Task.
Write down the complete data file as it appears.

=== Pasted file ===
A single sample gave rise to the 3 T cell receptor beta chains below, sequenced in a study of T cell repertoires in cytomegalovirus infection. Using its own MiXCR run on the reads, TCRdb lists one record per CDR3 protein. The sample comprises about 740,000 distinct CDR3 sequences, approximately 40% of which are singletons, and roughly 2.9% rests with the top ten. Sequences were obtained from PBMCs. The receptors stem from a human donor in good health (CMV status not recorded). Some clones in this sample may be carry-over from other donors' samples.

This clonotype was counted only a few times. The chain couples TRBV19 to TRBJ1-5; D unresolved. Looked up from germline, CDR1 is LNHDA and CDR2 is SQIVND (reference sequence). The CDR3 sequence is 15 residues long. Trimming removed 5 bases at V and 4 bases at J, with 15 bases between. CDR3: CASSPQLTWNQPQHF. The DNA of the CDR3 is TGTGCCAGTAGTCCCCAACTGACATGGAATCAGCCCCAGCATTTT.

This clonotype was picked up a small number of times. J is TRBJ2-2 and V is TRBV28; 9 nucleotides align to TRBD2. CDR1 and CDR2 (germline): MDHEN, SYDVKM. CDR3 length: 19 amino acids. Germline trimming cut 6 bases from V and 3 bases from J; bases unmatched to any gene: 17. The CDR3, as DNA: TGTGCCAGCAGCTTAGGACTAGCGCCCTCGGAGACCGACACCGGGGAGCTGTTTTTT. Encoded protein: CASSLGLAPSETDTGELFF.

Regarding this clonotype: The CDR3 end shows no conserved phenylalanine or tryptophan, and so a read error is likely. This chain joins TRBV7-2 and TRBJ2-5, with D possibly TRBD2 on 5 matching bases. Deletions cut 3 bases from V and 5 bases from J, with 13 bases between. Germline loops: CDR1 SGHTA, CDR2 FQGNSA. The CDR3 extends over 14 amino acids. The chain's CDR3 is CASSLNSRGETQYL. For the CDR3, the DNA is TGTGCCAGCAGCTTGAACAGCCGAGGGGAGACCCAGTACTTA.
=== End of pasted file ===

A single sample gave rise to the 3 T cell receptor beta chains below, sequenced in a study of T cell repertoires in cytomegalovirus infection. Using its own MiXCR run on the reads, TCRdb lists one record per CDR3 protein. The sample comprises about 740,000 distinct CDR3 sequences, approximately 40% of which are singletons, and roughly 2.9% rests with the top ten. Sequences were obtained from PBMCs. The receptors stem from a human donor in good health (CMV status not recorded). Some clones in this sample may be carry-over from other donors' samples.

This clonotype was counted only a few times. The chain couples TRBV19 to TRBJ1-5; D unresolved. Looked up from germline, CDR1 is LNHDA and CDR2 is SQIVND (reference sequence). The CDR3 sequence is 15 residues long. Trimming removed 5 bases at V and 4 bases at J, with 15 bases between. CDR3: CASSPQLTWNQPQHF. The DNA of the CDR3 is TGTGCCAGTAGTCCCCAACTGACATGGAATCAGCCCCAGCATTTT.

This clonotype was picked up a small number of times. J is TRBJ2-2 and V is TRBV28; 9 nucleotides align to TRBD2. CDR1 and CDR2 (germline): MDHEN, SYDVKM. CDR3 length: 19 amino acids. Germline trimming cut 6 bases from V and 3 bases from J; bases unmatched to any gene: 17. The CDR3, as DNA: TGTGCCAGCAGCTTAGGACTAGCGCCCTCGGAGACCGACACCGGGGAGCTGTTTTTT. Encoded protein: CASSLGLAPSETDTGELFF.

Regarding this clonotype: The CDR3 end shows no conserved phenylalanine or tryptophan, and so a read error is likely. This chain joins TRBV7-2 and TRBJ2-5, with D possibly TRBD2 on 5 matching bases. Deletions cut 3 bases from V and 5 bases from J, with 13 bases between. Germline loops: CDR1 SGHTA, CDR2 FQGNSA. The CDR3 extends over 14 amino acids. The chain's CDR3 is CASSLNSRGETQYL. For the CDR3, the DNA is TGTGCCAGCAGCTTGAACAGCCGAGGGGAGACCCAGTACTTA.